Door 12: Jean Royère

© Les Arts Décoratifs, Paris, Photo Les Arts Décoratifs, Paris

Apparently at this year's Christmas Calendar, a theme is failing or late blooming. There were already Franz West and Massimo Vitali, who found their vocation in their fields comparatively late. In furniture and interior design a highly interesting example is the French designer Jean Royère.

He was born in 1902 in Paris into a cultivated family. He finished his studies in Cambridge, which he started in various Parisian colleges without great success. He worked at an import-export business for five years and without any training started to show an interest in decoration.

At the age of 29, he quit his job and started a two year apprenticeship at a furniture factory in Faubourg Saint-Antoine. After creating a set of garden furniture for his uncle in 1931, he made a name for himself decorating the brasserie Le Carlton in the namesake hotel in 1933. This also drew the interest of manufacturer Pierre Gouffé who hired him in 1934 to create a line for his company.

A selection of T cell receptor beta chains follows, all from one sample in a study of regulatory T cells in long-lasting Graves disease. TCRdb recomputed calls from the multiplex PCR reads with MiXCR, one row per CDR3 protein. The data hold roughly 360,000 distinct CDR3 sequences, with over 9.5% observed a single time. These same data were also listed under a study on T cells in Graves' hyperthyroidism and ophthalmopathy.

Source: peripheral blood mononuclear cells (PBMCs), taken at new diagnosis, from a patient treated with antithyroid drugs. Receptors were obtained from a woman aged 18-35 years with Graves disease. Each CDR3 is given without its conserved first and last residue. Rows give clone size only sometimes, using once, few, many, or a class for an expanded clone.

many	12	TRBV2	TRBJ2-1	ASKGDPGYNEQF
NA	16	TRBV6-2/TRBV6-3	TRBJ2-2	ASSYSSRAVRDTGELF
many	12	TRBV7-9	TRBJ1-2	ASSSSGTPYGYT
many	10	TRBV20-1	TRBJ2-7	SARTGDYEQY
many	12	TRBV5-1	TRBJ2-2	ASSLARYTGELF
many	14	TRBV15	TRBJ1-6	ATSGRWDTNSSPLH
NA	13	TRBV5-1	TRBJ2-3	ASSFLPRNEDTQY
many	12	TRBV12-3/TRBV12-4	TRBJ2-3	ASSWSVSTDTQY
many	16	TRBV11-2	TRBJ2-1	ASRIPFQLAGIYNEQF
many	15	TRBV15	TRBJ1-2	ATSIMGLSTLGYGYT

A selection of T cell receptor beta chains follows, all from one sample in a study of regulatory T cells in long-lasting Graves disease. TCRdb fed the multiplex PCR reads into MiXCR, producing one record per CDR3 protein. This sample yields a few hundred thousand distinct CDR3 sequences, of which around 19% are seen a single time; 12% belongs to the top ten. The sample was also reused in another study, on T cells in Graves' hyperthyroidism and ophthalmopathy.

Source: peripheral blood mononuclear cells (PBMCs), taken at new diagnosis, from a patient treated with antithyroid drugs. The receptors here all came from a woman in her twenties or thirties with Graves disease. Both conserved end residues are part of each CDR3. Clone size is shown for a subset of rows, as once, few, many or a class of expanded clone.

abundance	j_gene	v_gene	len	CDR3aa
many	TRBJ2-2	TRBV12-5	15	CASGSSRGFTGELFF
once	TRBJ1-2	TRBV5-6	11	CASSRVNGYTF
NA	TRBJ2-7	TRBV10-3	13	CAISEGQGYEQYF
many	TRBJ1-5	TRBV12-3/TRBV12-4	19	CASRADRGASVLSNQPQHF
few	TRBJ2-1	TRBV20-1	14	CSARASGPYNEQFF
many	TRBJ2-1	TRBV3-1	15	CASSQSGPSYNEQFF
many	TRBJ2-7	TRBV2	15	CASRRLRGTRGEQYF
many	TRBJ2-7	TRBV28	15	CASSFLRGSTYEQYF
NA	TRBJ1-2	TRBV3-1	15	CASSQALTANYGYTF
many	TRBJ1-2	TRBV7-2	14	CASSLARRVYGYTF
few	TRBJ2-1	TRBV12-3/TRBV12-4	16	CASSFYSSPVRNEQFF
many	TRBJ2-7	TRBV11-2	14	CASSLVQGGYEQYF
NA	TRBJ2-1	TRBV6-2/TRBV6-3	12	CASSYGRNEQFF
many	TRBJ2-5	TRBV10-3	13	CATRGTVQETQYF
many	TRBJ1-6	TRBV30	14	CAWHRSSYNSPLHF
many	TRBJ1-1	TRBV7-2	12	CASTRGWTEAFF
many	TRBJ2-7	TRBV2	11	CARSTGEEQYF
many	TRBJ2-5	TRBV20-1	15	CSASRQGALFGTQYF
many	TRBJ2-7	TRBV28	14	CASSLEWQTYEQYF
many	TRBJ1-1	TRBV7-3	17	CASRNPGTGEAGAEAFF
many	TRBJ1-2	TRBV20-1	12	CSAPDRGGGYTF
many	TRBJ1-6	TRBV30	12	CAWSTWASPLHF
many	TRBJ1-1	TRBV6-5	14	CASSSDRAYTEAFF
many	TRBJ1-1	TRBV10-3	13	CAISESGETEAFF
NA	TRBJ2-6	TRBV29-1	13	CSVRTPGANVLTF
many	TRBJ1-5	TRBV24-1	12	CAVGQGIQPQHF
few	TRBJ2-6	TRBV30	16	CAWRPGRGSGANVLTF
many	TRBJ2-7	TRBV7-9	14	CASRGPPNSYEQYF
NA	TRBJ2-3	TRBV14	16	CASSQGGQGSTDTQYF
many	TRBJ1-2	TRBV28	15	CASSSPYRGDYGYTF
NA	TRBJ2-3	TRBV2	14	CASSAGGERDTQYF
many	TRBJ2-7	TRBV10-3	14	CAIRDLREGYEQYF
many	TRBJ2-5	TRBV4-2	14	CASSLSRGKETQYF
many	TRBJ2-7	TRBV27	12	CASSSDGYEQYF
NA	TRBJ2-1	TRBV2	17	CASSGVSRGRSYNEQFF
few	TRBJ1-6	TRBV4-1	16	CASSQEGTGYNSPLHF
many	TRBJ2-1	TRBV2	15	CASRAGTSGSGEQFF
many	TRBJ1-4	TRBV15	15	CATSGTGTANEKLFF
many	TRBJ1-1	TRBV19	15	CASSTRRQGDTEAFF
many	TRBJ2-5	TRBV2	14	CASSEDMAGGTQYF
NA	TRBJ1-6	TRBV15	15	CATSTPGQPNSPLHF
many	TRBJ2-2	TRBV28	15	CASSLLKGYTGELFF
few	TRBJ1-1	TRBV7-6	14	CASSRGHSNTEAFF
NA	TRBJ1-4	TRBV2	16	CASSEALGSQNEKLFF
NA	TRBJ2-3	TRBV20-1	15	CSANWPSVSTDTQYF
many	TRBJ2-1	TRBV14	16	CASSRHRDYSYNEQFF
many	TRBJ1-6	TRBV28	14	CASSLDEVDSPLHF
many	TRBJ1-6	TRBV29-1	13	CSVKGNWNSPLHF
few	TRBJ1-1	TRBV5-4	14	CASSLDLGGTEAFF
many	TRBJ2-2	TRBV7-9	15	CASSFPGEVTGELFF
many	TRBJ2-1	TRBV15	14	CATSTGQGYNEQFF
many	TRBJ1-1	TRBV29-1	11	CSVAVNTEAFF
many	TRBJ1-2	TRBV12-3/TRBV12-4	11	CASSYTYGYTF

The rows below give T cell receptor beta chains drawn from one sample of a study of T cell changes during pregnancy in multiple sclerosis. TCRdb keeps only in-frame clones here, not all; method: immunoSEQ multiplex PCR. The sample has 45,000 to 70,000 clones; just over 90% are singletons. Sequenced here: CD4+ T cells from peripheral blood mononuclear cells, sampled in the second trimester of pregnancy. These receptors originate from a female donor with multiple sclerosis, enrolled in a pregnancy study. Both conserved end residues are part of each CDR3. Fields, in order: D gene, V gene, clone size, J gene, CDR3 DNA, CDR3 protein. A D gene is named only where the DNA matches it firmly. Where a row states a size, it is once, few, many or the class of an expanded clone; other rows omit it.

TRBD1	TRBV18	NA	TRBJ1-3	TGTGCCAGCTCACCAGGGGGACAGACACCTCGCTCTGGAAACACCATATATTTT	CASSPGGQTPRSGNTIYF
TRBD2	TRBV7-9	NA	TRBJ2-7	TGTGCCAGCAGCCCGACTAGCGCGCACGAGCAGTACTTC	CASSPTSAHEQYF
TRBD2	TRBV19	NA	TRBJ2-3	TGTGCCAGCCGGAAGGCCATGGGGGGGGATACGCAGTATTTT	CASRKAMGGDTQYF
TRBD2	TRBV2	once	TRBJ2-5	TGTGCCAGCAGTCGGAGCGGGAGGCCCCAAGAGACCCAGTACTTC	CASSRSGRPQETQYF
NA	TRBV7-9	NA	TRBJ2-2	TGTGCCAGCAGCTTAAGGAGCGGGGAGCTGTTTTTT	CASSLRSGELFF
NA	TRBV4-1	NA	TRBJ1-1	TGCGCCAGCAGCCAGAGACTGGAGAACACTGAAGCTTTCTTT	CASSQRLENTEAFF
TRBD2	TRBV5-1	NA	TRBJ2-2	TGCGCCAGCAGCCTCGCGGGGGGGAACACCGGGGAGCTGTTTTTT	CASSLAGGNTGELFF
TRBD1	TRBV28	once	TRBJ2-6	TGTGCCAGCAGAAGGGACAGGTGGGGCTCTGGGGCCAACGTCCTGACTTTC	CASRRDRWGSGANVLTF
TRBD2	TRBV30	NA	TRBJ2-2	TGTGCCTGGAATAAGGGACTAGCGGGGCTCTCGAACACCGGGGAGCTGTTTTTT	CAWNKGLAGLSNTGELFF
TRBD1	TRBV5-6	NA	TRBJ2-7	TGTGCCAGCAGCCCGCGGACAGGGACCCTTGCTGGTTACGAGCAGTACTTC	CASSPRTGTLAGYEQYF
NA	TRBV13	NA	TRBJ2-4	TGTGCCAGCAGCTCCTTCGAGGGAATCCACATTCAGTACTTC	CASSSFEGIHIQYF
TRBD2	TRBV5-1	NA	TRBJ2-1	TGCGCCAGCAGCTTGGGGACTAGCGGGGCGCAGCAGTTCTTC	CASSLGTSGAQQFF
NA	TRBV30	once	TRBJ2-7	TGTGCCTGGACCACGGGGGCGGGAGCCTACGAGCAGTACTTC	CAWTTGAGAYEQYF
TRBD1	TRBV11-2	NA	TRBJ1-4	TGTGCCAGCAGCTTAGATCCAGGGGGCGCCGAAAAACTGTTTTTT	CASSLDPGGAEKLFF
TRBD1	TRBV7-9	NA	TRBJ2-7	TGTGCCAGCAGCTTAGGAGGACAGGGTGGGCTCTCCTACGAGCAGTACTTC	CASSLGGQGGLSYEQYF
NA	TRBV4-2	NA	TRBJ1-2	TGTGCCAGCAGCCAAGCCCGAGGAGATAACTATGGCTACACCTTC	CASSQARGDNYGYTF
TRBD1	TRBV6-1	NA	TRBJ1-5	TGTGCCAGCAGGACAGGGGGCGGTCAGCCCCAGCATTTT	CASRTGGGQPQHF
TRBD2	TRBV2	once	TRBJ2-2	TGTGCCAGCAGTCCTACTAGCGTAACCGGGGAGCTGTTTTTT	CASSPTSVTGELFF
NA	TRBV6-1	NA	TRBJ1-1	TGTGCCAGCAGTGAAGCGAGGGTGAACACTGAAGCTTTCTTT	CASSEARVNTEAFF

A polar-bear suite at Emmanuel de Bayser’s Berlin home. © Manolo Yllera

In 1942 he opened his own agency in Paris and among his long career opened shops in the Middle East and South America. What made him stand out among his peers, was his use of materials and his endless quest for techniques, which he applied to his designs. His lack of formal training initially helped him, as he did not see any limits and always saw it as a big adventure.

In 1972 he stopped working as a designer and divided his time between France and the United States of America, where he died in 1981 in Pennsylvania. Today his designs are among the most-sought after by collectors, especially his Polar Bear chair and sofa reach immense prices at auctions.